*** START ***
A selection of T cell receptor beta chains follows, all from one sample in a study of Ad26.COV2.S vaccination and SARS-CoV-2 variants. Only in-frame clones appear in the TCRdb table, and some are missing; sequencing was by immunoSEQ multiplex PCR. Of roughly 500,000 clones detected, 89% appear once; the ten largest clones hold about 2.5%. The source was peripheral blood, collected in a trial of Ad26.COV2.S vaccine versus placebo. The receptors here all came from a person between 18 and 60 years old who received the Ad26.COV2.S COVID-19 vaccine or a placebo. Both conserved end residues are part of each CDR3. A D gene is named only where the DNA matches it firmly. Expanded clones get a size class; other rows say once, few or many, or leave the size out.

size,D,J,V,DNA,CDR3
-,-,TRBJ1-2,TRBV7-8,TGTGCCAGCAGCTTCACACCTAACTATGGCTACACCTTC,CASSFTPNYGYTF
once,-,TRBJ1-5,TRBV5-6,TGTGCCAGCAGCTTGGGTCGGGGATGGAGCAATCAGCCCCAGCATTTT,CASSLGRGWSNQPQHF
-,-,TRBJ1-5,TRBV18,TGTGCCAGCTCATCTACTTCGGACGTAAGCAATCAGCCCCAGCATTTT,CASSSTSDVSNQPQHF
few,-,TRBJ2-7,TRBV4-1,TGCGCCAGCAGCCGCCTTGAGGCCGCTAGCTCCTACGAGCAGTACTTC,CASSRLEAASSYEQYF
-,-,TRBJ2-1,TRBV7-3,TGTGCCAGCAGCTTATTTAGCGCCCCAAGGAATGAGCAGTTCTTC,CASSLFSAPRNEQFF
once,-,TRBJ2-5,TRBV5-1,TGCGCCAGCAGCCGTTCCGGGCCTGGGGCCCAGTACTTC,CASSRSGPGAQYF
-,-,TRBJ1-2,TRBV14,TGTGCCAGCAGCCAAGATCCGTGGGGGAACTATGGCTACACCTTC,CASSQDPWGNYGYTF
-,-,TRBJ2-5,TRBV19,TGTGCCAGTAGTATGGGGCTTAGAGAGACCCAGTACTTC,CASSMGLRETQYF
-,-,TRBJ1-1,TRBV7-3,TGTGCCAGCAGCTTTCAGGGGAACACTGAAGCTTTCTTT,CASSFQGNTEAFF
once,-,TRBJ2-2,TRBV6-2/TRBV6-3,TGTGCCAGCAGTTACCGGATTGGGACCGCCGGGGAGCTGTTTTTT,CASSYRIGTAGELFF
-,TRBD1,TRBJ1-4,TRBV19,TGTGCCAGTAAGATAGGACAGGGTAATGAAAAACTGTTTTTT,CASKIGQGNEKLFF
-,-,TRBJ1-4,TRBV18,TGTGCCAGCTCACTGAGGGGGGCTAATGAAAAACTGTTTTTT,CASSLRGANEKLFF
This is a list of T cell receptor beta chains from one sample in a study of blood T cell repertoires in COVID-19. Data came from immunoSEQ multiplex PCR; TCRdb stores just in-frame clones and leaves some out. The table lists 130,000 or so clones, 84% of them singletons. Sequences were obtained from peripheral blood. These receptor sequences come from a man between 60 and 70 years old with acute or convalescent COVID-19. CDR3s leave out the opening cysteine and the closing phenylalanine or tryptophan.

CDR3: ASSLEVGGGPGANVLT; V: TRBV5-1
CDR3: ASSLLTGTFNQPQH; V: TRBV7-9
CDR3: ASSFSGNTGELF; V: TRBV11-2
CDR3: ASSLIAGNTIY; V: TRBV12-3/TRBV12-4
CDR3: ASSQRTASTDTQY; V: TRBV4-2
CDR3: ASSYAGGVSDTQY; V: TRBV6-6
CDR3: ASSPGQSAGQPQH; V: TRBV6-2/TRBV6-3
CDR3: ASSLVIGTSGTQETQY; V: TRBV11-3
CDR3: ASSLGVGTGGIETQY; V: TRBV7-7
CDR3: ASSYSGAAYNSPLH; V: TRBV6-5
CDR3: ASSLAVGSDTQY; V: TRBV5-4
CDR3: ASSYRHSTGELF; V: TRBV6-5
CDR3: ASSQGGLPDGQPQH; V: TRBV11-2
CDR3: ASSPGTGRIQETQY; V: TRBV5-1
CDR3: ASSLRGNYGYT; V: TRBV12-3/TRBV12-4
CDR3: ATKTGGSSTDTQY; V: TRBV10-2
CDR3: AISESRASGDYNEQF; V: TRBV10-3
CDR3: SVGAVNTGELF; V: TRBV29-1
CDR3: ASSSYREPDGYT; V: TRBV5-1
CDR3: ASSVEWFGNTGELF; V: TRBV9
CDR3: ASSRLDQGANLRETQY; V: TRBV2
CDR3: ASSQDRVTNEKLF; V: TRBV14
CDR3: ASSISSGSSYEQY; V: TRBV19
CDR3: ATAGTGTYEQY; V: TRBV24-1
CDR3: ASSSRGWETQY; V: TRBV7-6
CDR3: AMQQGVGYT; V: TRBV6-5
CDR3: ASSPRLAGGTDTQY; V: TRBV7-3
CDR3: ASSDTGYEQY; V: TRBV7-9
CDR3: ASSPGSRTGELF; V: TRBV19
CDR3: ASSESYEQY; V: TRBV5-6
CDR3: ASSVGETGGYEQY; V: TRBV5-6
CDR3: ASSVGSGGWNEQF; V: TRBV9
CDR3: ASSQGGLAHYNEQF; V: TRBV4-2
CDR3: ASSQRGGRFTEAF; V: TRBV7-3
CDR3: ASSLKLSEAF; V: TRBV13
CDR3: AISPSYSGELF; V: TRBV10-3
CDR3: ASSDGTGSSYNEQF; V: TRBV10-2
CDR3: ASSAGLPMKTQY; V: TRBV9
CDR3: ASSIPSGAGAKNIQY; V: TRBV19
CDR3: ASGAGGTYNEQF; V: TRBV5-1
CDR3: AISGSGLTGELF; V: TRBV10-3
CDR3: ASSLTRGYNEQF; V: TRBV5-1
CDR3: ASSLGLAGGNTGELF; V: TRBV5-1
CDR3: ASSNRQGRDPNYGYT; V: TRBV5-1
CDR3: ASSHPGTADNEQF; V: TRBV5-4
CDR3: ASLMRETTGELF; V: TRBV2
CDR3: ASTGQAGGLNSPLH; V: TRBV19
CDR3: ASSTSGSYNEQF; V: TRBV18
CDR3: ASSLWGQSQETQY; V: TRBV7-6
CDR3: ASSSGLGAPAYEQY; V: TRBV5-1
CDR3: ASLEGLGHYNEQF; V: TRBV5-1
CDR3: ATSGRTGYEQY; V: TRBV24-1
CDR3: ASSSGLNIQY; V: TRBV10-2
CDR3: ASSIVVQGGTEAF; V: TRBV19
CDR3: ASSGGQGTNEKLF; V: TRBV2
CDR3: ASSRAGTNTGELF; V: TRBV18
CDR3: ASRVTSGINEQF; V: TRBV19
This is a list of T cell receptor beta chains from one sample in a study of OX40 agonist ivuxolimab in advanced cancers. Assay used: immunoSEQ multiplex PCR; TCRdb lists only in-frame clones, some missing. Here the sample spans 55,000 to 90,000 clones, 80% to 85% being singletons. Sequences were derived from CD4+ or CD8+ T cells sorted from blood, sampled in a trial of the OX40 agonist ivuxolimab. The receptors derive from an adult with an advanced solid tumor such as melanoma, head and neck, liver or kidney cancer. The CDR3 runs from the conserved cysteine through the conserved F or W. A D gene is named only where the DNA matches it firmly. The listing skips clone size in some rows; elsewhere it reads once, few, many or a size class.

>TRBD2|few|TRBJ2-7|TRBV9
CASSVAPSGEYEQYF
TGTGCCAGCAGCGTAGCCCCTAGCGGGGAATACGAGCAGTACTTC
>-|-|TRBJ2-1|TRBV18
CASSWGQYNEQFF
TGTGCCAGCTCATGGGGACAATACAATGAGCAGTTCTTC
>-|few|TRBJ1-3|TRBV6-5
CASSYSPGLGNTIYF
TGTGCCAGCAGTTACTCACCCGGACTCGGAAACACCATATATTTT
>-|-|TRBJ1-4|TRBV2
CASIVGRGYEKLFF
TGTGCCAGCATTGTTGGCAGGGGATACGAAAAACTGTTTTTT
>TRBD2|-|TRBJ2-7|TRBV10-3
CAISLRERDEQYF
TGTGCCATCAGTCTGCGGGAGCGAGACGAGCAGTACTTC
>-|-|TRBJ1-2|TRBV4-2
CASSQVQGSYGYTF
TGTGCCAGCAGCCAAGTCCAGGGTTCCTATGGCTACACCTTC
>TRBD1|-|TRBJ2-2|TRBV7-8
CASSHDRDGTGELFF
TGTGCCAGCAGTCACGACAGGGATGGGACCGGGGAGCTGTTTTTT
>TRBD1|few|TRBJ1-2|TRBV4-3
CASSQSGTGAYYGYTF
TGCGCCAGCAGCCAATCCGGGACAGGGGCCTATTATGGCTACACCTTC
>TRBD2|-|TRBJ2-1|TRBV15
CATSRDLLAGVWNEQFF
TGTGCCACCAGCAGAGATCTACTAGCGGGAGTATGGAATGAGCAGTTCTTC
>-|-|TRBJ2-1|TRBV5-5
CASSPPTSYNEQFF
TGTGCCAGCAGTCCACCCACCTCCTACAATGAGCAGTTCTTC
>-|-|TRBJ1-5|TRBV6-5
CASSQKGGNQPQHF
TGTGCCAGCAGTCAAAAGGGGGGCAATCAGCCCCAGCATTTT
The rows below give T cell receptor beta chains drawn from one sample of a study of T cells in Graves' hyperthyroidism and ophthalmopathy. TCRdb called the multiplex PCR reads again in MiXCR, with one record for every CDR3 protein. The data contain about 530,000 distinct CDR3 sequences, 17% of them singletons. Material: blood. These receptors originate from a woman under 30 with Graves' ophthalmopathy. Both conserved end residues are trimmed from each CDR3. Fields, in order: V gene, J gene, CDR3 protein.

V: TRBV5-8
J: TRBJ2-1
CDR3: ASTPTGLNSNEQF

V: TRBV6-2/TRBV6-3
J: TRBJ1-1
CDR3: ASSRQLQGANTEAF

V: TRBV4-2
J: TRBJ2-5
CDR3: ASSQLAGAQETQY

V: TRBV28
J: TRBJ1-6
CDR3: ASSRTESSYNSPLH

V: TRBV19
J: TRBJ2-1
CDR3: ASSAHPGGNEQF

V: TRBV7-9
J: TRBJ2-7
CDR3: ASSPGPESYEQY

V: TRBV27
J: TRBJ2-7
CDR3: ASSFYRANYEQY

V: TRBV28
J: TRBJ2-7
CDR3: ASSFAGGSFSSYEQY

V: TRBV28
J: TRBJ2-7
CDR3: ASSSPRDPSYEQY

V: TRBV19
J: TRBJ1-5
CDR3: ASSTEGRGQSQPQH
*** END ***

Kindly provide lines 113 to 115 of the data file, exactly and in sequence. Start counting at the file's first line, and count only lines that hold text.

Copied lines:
CDR3: ASSRQLQGANTEAF

V: TRBV4-2
J: TRBJ2-5